Picking up on a phrase from Jenny Bright in the last post, it has seemed that almost everyone I have spoken with recently has described the point at which they learned about parent abuse as an epiphany. It was, after all, the reason I have given for setting up this site. Each of us responds to that experience in our own way, whether by further study, setting up local provision, or even running a blog; but many describe the need to “raise awareness”. It got me wondering what we actually mean by that phrase.
For some it may be about developing knowledge in the public arena of child to parent violence as an aspect of domestic violence, making local council officers and members aware of newly identified needs, persuading practitioners to include young people’s violence in their work, or most importantly letting families know about services available. We need to engage in each of these fields, but I would suggest they require different angles of attack, and a variety of approaches.
When I started writing this blog, I was thinking much more about raising awareness in the development of knowledge, and then the building of networks and sharing of information as projects were established. With more and more conferences the time for this has by no means ended, but the focus has moved. Practitioners have always said that they have known about the existence of parent abuse, though they may not have had a name for it, and may well have had no access to help. It is a sign of the times now that there is an increasing amount of information for parents, some general, but some specifically geared to individual projects. (Some of this information can be found and downloaded on the resources page).
For instance, the Hertfordshire Practical Parenting Programme has produced 3 short videos, which can be seen on YouTube. They feature specific aspects of disruption in parent/adolescent relationships and encourage the viewer to seek help. The Leeds PACT project includes separate information leaflets for practitioners, young people and parents in their armoury. They meet the need for the information to be presented in a slightly different way in each case. And I was very excited to be handed a leaflet at the recent Nottingham conference by a representative of SPAN in Bristol. SPAN runs a CPV project in conjunction with WISH. They have a leaflet designed by the parents themselves, which asks: “What is parent abuse?”, “How do you feel?”, “What can you do?”, as well as suggestions for safety planning and a listing of local resources.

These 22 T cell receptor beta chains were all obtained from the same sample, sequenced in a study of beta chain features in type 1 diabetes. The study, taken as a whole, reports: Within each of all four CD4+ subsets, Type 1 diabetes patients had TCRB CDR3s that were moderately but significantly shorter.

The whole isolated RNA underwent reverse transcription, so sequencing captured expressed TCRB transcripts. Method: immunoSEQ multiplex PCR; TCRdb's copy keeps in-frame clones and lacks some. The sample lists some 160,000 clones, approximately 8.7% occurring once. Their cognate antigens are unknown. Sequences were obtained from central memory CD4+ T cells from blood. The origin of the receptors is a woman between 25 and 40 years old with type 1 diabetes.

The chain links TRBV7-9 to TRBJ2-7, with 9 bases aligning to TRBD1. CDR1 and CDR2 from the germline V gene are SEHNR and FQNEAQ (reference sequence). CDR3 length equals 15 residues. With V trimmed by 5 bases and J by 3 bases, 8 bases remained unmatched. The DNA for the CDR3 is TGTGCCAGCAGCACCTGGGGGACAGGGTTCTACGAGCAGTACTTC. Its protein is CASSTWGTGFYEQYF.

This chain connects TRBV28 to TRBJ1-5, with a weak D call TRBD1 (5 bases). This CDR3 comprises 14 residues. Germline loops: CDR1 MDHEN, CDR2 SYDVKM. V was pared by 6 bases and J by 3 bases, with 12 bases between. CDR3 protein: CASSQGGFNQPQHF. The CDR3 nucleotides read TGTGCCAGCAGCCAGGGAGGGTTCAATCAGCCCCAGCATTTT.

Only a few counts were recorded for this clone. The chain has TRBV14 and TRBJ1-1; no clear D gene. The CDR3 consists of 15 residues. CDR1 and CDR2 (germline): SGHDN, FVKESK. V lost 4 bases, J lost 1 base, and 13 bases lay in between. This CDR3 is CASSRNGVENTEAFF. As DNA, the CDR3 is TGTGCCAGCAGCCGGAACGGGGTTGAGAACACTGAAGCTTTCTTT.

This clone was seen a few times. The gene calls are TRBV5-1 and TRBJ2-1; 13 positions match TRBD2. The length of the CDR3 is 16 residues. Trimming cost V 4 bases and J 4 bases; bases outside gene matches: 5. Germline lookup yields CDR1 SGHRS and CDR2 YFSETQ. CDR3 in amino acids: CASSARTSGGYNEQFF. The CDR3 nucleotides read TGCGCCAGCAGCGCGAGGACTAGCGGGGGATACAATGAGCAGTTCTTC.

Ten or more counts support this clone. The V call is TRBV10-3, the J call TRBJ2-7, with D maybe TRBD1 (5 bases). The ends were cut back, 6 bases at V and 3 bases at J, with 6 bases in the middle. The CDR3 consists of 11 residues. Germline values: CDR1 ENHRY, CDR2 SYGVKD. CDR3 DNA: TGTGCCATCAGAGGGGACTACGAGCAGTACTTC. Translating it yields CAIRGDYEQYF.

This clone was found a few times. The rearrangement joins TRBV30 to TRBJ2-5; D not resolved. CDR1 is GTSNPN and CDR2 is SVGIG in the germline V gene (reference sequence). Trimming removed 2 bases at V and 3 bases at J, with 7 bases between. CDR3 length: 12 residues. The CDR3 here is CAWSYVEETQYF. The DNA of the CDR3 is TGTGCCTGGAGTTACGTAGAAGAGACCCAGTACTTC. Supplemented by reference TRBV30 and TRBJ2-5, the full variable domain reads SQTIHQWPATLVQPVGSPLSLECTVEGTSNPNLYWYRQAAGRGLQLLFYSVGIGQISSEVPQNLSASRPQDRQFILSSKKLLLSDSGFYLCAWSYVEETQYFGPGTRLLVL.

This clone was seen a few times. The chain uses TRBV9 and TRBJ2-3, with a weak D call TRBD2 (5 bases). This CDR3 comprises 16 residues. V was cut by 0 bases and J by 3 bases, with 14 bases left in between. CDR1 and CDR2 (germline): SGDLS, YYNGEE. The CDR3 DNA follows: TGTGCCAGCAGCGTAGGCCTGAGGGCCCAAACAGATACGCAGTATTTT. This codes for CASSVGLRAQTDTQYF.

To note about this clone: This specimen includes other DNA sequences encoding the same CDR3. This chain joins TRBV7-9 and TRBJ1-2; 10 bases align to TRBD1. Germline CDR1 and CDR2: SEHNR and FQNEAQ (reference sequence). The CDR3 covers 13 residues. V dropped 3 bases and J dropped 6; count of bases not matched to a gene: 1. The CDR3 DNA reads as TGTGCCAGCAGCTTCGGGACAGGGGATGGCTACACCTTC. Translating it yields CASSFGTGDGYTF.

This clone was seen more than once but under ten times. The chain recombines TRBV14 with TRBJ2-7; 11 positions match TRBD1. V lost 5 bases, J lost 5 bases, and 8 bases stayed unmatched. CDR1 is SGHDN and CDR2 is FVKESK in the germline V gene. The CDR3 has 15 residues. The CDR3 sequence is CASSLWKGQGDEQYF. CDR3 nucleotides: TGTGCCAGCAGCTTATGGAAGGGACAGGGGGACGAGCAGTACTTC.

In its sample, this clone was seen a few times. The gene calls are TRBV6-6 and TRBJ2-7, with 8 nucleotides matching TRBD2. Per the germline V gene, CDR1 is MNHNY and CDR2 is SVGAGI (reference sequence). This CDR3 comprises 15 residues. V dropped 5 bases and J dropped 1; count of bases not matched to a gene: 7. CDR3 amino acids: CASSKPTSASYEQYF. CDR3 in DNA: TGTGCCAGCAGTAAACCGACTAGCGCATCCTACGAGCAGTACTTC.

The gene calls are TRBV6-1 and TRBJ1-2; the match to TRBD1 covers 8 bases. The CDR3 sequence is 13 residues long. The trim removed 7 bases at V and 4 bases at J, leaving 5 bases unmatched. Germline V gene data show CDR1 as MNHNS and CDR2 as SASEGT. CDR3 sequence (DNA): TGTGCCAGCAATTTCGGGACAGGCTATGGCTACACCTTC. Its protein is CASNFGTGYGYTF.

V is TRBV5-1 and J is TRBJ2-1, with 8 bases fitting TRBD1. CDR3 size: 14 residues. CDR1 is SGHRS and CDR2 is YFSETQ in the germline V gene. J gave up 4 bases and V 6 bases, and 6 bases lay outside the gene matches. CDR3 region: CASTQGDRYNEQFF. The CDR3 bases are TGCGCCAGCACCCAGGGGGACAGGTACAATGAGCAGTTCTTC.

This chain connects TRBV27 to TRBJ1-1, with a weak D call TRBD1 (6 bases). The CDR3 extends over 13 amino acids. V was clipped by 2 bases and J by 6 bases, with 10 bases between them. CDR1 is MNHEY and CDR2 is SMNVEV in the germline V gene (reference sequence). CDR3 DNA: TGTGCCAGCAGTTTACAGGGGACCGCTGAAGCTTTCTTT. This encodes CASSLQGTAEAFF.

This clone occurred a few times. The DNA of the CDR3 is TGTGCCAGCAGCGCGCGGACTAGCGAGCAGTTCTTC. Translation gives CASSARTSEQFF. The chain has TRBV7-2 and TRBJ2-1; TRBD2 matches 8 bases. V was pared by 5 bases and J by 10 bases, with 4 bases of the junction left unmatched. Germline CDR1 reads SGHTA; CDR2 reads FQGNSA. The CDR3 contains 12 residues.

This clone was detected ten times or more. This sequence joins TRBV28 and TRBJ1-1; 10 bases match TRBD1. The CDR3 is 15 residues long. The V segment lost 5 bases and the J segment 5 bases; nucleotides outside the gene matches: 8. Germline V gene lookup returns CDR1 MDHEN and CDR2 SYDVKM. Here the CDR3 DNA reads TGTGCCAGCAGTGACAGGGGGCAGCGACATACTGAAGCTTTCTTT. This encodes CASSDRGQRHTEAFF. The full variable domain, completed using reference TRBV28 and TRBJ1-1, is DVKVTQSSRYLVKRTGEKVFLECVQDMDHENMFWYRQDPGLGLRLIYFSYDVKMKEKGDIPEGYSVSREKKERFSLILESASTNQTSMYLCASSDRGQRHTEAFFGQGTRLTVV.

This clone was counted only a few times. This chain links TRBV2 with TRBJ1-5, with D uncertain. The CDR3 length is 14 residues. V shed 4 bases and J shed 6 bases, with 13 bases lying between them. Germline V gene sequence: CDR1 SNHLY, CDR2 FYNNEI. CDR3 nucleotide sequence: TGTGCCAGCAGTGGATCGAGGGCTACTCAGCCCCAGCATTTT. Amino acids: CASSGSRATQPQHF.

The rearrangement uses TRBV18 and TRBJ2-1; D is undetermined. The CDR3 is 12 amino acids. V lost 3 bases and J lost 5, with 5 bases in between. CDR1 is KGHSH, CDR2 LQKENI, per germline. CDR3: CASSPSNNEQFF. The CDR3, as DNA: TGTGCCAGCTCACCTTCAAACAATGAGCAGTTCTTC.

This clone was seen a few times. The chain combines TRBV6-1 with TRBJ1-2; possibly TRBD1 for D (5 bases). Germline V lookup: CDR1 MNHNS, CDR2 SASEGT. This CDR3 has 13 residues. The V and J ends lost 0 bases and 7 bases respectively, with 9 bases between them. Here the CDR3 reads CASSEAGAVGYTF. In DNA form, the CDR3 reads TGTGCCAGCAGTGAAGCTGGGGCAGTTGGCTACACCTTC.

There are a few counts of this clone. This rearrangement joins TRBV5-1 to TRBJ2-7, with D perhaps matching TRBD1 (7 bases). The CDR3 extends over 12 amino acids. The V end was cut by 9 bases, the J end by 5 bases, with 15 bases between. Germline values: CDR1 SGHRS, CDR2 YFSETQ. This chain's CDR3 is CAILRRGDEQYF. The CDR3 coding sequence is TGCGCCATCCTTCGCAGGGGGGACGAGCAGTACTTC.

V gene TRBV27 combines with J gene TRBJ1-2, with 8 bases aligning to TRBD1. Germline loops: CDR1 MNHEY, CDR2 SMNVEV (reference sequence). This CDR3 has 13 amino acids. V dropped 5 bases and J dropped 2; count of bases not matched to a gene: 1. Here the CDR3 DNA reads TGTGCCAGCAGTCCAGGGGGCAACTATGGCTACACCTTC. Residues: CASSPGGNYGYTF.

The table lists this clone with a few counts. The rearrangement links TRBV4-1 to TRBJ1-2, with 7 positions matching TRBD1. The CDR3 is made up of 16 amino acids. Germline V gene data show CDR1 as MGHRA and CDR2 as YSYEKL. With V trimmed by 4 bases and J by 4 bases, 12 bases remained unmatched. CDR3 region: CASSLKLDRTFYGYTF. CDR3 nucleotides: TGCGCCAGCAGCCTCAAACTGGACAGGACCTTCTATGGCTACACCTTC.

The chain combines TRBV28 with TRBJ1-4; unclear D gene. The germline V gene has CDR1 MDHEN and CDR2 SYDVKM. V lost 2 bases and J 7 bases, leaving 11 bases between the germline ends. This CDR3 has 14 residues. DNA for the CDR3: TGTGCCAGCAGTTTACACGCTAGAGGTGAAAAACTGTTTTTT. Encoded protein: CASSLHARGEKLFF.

Many of us in the UK have been approached in the last month by a number of media representatives from the news, women’s magazines and television. The interest follows on from the article in the Times newspaper concerning the research and work in Brighton. This looks like a fantastic way of getting national coverage of a really important issue – but people have been understandably reticent about passing on details. Each of us must make our own decisions based on past experience, research into previous work by the companies involved, and of course our own media departments, but it seems it would be a real shame if we lost this opportunity all together.
In what ever place you are based, in what ever field of work, at whatever stage of development, and in what ever direction you are aiming, I wish you well: in your awareness raising campaigns, as well as in the development of resources and support for parents and the young people with whom they struggle, but whom they still love and care for. Both are needed. One without the other is only half the story.